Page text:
In mid-2002, when I started researching the forecasting of trends, I had no idea what I was getting in to. I found not only trends of things like birth rates, but also of the inflation-adjusted cost of fuel, which had been dropping dramatically for many centuries, but then reversed trend in 1999. I also found trends in approval ratings of governments, as in trends in pro-government sentiment and anti-government sentiment. Further, those trends of social psychology closely correlated with trends of stock market price. Trends of stock market prices were an excellent predictor of things like the re-election of an incumbent President in the US as well as the sentiment ratings toward the current US President (which is apparently polled much more often than overall sentiment about the entire US government in general).
I encourage people to use the protections offered by any legal system. I do not say to do that because of any concern with morality or fairness, but what I call a practical concern.
If you can legally increase your net worth and profit, why not? In other words, if you can legally reduce your taxes, why not at least explore it? If you can legally reduce your debt, why not at least explore it?
Of course, I personally offer services in these realms, so it is not just that I am encouraging that people concern themselves with practicality first and things like morality and fairness only in the context of practicality. That is true, too. But I also specifically encourage people to use my own services solely for their practical value.
Protect your assets simply because it is valuable. Reduce your taxes and debt simply because it is valuable.
If focusing on morality is valuable, then do it! If focusing on fairness is valuable, then do it!
However, be aware that moralities vary from place to place and time to time. Practicality is always valuable.
Moralities are learned, as in indoctrinated from one generation to another, from one group to another. When the elite are propagandizing the masses as to the morality of a particular war and the immorality of a particular target enemy, that is just practical propaganda. It is valuable to the elite to program systems of morality in those ways, even if it is untrue that the target enemy is actually guilty of something like the possession of weapons of mass destruction.
First, condemn the morality of possessing weapons of mass destruction. Then, accuse someone of violating that morality. That is a very practical way to distract people from the clear and obvious fact that one is also violating that same moral code. Using weapons of mass destruction to punish someone accused of weapons of mass destruction… is a classic example of the practical amorality of the elite in governments and media outlets worldwide.
Arab leaders might have used the same principles of propaganda to justify something like an economic embargo against NATO: “economic embargoes are morally wrong, plus NATO is accused of planning an economic embargo against someone somewhere, therefore we must punish them by using an economic embargo against them.” The elite in one system may pretend to be quite different from the elite in another system, but, even with various notable differences, there may be tremendous consistency in their methods.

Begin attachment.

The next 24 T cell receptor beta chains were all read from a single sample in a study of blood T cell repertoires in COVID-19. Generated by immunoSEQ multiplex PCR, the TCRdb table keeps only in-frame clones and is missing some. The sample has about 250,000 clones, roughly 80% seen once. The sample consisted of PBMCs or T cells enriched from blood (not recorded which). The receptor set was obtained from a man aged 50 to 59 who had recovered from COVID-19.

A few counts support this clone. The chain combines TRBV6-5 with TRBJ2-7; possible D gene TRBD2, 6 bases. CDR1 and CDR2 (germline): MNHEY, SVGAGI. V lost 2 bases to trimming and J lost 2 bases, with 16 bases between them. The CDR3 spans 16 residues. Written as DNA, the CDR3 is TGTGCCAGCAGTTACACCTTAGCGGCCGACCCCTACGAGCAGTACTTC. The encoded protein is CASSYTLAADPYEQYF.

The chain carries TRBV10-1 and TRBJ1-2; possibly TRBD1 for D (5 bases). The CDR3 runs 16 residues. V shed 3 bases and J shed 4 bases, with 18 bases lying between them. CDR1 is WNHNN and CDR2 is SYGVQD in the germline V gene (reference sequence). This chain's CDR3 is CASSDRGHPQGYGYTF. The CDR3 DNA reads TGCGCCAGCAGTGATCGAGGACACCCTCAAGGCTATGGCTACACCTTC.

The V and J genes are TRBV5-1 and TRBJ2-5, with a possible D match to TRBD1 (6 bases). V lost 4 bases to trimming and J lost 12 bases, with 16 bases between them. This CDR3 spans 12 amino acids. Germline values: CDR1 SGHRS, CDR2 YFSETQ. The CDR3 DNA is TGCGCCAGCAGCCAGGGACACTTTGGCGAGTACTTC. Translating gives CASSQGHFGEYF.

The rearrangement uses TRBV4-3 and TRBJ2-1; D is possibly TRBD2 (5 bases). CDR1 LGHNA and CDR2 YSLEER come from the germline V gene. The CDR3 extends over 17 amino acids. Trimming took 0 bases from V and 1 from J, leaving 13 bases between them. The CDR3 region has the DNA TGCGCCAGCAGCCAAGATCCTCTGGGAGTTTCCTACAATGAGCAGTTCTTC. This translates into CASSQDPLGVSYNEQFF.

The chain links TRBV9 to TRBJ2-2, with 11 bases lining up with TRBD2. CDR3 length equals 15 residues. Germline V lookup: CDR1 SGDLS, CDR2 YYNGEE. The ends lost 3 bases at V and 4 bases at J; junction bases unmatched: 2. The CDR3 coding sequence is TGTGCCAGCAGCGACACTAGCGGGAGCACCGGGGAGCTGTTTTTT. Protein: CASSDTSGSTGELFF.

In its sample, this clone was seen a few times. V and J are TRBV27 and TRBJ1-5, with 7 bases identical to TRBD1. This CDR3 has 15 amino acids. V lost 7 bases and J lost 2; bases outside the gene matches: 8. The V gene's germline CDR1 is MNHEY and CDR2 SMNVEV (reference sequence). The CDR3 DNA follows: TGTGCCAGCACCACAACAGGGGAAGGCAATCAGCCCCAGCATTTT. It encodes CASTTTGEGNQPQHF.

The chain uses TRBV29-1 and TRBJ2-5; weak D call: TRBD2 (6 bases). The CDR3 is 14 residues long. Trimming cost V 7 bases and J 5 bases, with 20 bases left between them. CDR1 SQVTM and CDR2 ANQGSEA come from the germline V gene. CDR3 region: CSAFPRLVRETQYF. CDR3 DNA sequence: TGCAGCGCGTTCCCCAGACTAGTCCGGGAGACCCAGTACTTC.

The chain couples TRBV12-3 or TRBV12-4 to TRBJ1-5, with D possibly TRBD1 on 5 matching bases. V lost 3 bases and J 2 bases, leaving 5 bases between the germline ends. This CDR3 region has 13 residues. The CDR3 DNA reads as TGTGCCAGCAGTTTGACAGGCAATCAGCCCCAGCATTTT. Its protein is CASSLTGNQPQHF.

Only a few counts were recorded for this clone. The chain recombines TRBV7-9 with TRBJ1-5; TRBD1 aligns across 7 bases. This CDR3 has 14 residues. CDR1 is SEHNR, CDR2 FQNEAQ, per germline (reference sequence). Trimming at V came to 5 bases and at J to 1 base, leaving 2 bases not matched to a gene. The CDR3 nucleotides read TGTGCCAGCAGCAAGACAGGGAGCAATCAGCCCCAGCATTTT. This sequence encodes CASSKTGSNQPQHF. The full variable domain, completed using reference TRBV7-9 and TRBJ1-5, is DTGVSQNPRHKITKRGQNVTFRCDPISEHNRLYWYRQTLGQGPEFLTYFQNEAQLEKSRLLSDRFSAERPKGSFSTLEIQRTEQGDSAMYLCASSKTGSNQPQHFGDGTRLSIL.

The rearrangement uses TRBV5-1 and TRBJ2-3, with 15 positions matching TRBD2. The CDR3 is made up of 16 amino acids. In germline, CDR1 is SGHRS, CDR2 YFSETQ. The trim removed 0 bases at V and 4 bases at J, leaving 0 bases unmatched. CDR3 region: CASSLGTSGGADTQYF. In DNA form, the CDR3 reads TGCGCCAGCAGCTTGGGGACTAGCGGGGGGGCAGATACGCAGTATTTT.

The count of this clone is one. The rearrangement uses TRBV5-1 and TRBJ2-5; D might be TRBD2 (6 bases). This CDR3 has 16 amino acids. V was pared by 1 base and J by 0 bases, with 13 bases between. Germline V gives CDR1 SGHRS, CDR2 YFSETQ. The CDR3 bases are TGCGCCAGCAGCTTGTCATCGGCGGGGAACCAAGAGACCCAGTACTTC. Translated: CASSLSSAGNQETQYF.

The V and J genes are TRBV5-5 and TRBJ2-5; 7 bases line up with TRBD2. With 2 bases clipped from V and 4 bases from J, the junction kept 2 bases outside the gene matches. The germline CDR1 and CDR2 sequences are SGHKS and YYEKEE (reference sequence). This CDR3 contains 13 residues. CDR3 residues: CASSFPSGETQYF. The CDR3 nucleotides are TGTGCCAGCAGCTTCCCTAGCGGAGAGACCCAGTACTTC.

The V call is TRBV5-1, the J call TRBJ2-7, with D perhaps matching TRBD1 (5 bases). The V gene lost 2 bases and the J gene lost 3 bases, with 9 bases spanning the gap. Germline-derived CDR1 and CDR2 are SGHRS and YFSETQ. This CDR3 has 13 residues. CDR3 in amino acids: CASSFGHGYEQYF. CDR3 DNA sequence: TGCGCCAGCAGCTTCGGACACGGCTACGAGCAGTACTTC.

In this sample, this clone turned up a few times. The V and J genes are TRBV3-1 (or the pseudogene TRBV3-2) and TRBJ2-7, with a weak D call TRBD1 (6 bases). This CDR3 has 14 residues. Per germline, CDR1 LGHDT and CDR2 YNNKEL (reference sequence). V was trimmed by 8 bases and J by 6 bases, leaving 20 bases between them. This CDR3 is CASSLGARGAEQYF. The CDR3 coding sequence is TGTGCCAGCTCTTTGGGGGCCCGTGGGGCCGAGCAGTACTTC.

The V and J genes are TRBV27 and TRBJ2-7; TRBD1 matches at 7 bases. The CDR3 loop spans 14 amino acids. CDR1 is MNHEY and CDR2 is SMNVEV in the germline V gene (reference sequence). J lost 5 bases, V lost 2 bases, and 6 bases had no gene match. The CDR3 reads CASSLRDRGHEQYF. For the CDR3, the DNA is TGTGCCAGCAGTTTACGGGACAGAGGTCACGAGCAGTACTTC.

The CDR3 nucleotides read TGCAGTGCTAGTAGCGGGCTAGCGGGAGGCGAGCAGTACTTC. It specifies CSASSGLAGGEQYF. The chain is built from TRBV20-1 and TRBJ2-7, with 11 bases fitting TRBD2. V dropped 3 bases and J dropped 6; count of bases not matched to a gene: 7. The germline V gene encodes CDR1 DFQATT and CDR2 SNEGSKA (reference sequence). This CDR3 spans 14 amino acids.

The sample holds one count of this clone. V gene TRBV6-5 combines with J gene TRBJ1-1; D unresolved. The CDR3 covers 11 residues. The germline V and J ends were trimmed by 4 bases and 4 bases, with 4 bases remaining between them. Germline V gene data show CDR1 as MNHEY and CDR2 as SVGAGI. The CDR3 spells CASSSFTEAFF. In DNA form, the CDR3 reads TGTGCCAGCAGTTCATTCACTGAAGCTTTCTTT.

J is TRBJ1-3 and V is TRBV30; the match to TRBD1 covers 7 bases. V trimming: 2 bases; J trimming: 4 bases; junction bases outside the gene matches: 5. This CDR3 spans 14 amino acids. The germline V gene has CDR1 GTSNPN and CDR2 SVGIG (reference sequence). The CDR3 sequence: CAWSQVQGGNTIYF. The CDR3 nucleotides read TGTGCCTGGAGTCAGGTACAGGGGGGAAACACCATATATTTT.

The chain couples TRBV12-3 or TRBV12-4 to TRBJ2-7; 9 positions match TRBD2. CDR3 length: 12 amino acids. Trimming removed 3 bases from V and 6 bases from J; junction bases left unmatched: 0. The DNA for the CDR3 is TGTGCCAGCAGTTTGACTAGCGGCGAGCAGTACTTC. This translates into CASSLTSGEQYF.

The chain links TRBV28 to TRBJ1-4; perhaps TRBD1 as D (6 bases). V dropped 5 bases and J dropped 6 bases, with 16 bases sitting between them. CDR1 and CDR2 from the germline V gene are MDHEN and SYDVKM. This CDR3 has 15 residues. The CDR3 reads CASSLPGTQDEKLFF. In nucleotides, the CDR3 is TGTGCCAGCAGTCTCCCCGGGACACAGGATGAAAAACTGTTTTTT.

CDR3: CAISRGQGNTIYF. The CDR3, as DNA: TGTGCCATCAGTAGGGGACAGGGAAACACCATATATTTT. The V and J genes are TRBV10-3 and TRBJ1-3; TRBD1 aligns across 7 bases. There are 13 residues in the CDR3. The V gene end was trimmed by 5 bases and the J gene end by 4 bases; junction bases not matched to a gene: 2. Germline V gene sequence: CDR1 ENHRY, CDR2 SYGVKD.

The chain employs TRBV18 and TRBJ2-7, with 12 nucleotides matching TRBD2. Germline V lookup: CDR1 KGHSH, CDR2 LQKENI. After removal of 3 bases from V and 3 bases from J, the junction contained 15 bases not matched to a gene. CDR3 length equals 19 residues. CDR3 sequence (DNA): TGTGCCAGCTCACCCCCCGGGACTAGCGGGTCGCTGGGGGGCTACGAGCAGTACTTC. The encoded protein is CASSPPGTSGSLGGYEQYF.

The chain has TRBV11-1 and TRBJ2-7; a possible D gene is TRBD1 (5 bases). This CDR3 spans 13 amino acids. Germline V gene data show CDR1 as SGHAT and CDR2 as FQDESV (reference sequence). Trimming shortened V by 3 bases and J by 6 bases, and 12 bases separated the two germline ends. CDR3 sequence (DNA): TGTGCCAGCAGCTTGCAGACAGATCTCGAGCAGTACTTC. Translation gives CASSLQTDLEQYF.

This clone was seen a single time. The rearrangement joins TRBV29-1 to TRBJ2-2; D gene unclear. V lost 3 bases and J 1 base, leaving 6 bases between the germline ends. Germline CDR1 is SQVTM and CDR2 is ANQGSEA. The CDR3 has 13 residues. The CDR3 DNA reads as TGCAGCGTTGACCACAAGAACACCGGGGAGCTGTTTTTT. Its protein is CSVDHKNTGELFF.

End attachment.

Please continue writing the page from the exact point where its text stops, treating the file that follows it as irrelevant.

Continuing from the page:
Governments consistently use organized coercion to collect revenues such as taxes. They also punish others for the unlicensed practice of extortion and racketeering. Only officials like government tax agencies are allowed to practice extortion and racketeering.
Blackmail and bribery are also illegal throughout the world, except for law enforcement agents when making deals with suspects to get more information about other suspects. In that case, blackmail, bribery, and even torture and threats of execution have been used quite consistently by governments for thousands of years. From police officials to the guards of prisoner of war camps, reservations, and internment camps, government officials use whatever methods they deem practical.
Governments may cover up atrocities when practical (or blame them on enemies, such as when the Soviets blamed the Nazis for the massacres at Katyn Forest in 1940). Governments also consistently offer lenience like presidential pardons to convicted criminals who are the friends or business partners of the ruling officials, such as the pardons granted to Oliver North.
So, shouldn’t we condemn the propaganda, organized coercion, deception, fraud, extortion, and racketeering of some or all governments? Well, that may be the reaction that we have been trained to have.
However, those who condemn such patterns of behavior may include many who practice such behaviors. For instance, let’s review the personal history of George Orwell:
From 1941- 1943, he was a propagandist for the BBC (the British government’s public TV station). Here is another interesting detail: “On the outbreak of World War II, Orwell’s wife Eileen started work in the Censorship Department in London.” By the way, while Americans might not know it, Orwell’s references to a “Ministry of Information” were not fantasy, but part of his daily life:
English: George Orwell in Hampstead On the cor...

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Was Orwell assigned by government officials to write his famous books? I don’t know. However, it is notable that the BBC made Orwell’s 1984 in to a TV movie in 1954: and it did produce a wave of people identifying themselves to the BBC as outraged by the ideas presented in their TV broadcast of 1984: “The production proved to be hugely controversial, with questions asked in Parliament and many viewer complaints over its supposed subversive nature and horrific content.”